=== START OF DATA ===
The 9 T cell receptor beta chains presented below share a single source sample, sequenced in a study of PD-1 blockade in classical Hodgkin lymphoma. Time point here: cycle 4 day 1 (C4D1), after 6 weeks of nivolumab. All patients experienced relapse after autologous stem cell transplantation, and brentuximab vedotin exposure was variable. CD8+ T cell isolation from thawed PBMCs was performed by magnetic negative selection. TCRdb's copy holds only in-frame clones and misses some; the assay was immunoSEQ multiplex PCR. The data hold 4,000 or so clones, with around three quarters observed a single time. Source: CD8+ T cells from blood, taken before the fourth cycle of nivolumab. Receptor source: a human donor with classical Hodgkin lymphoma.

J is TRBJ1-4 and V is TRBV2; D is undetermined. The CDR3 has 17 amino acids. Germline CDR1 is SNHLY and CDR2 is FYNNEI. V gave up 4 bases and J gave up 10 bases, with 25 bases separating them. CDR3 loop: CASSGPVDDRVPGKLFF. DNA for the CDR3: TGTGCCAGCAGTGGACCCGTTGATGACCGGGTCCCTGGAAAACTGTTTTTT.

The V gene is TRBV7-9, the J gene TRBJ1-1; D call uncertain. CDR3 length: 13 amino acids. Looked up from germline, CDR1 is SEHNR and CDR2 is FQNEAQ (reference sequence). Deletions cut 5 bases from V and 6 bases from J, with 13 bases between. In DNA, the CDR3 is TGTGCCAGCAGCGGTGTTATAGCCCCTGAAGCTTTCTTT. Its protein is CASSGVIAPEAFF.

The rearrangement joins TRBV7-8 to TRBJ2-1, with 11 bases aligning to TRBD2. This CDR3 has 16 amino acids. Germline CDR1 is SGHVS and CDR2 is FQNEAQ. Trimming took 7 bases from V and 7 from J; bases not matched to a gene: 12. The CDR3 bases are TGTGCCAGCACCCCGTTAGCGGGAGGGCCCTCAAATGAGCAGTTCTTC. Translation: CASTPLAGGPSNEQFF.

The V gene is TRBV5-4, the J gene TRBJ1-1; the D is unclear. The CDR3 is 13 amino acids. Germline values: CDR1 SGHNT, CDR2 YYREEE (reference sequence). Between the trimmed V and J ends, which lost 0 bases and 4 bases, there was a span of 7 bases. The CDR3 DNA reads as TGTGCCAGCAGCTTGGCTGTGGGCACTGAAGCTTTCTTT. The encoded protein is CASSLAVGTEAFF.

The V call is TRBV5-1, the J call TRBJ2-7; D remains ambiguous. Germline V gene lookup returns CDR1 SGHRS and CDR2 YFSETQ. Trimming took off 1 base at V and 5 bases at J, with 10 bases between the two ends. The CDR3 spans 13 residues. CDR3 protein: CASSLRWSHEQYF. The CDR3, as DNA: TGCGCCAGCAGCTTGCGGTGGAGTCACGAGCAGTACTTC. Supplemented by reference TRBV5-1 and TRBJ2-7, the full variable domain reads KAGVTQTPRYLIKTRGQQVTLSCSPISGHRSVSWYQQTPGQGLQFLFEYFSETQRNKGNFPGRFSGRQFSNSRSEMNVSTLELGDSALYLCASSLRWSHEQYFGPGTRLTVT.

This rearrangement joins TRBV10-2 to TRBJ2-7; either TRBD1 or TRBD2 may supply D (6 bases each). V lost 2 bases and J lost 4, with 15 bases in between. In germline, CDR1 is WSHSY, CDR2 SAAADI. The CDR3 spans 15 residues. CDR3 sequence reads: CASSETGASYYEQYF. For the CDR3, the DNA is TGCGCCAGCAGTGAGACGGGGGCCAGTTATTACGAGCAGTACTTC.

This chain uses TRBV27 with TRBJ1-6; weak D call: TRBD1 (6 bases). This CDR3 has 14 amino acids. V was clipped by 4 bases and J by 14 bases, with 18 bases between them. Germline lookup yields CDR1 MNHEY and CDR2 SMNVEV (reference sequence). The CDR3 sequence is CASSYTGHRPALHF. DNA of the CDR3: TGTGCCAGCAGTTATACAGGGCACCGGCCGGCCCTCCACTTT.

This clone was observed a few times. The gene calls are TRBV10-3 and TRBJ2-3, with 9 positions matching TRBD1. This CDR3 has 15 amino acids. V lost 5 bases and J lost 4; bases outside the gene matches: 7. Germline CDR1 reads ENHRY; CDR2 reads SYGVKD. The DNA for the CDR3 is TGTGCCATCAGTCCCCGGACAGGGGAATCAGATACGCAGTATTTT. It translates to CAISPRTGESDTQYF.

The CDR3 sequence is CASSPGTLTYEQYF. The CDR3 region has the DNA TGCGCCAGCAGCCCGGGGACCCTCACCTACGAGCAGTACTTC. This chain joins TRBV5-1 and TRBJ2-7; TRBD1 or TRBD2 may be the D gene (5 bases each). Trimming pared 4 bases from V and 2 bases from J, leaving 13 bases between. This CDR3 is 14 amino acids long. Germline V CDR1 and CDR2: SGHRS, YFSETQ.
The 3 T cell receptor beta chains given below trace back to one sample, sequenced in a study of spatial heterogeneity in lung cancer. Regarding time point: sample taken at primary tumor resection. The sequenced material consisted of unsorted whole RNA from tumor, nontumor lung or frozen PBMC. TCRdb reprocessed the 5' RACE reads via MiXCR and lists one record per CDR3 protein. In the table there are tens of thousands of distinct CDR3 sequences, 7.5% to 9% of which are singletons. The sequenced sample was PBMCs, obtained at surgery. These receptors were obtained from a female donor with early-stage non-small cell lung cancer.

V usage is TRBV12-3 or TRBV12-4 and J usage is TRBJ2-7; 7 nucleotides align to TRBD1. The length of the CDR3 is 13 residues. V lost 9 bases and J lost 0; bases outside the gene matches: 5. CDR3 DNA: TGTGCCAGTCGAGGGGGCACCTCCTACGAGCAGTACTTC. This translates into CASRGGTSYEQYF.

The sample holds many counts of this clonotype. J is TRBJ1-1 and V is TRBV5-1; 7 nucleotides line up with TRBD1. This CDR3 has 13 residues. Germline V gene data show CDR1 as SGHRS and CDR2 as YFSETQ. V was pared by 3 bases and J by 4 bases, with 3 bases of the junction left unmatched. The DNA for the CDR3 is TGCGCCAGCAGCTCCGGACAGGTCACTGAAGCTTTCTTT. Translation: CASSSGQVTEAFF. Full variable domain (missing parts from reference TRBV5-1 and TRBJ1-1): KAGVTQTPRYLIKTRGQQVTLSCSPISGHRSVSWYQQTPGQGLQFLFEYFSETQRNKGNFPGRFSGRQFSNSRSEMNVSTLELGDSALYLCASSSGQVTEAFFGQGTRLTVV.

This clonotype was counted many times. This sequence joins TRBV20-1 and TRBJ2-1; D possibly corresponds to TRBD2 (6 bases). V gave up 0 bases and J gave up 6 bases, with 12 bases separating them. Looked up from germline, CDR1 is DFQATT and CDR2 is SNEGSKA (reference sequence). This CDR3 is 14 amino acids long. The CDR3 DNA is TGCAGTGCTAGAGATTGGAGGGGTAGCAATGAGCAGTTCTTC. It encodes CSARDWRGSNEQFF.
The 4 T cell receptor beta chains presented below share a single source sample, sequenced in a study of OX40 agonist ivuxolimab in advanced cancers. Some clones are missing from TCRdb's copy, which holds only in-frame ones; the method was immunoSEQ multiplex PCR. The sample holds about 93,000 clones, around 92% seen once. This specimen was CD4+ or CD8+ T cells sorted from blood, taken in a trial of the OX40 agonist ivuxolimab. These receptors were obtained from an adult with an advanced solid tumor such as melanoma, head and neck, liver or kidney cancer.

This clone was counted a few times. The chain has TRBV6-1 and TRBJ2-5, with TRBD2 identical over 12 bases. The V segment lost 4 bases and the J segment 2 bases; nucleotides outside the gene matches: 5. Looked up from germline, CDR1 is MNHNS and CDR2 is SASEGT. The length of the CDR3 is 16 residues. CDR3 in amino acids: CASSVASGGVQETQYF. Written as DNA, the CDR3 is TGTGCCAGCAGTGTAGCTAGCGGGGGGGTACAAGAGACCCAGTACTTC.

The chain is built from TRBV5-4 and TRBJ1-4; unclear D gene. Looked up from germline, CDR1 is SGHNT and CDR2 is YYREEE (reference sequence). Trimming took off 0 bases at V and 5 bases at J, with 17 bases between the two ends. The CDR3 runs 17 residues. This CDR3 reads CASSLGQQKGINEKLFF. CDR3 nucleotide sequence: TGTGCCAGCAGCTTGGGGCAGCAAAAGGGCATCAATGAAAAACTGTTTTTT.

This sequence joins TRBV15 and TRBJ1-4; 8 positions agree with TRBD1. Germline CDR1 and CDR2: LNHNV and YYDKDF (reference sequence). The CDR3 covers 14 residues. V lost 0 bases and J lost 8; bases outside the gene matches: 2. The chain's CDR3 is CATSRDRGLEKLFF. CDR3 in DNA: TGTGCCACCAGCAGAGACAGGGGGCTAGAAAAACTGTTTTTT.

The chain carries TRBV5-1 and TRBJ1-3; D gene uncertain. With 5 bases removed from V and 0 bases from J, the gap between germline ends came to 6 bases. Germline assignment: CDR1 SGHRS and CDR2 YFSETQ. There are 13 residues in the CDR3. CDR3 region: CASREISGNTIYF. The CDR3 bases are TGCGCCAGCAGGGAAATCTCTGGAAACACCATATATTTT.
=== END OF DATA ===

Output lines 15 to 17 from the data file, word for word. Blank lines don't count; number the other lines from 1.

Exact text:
The 4 T cell receptor beta chains presented below share a single source sample, sequenced in a study of OX40 agonist ivuxolimab in advanced cancers. Some clones are missing from TCRdb's copy, which holds only in-frame ones; the method was immunoSEQ multiplex PCR. The sample holds about 93,000 clones, around 92% seen once. This specimen was CD4+ or CD8+ T cells sorted from blood, taken in a trial of the OX40 agonist ivuxolimab. These receptors were obtained from an adult with an advanced solid tumor such as melanoma, head and neck, liver or kidney cancer.

This clone was counted a few times. The chain has TRBV6-1 and TRBJ2-5, with TRBD2 identical over 12 bases. The V segment lost 4 bases and the J segment 2 bases; nucleotides outside the gene matches: 5. Looked up from germline, CDR1 is MNHNS and CDR2 is SASEGT. The length of the CDR3 is 16 residues. CDR3 in amino acids: CASSVASGGVQETQYF. Written as DNA, the CDR3 is TGTGCCAGCAGTGTAGCTAGCGGGGGGGTACAAGAGACCCAGTACTTC.

The chain is built from TRBV5-4 and TRBJ1-4; unclear D gene. Looked up from germline, CDR1 is SGHNT and CDR2 is YYREEE (reference sequence). Trimming took off 0 bases at V and 5 bases at J, with 17 bases between the two ends. The CDR3 runs 17 residues. This CDR3 reads CASSLGQQKGINEKLFF. CDR3 nucleotide sequence: TGTGCCAGCAGCTTGGGGCAGCAAAAGGGCATCAATGAAAAACTGTTTTTT.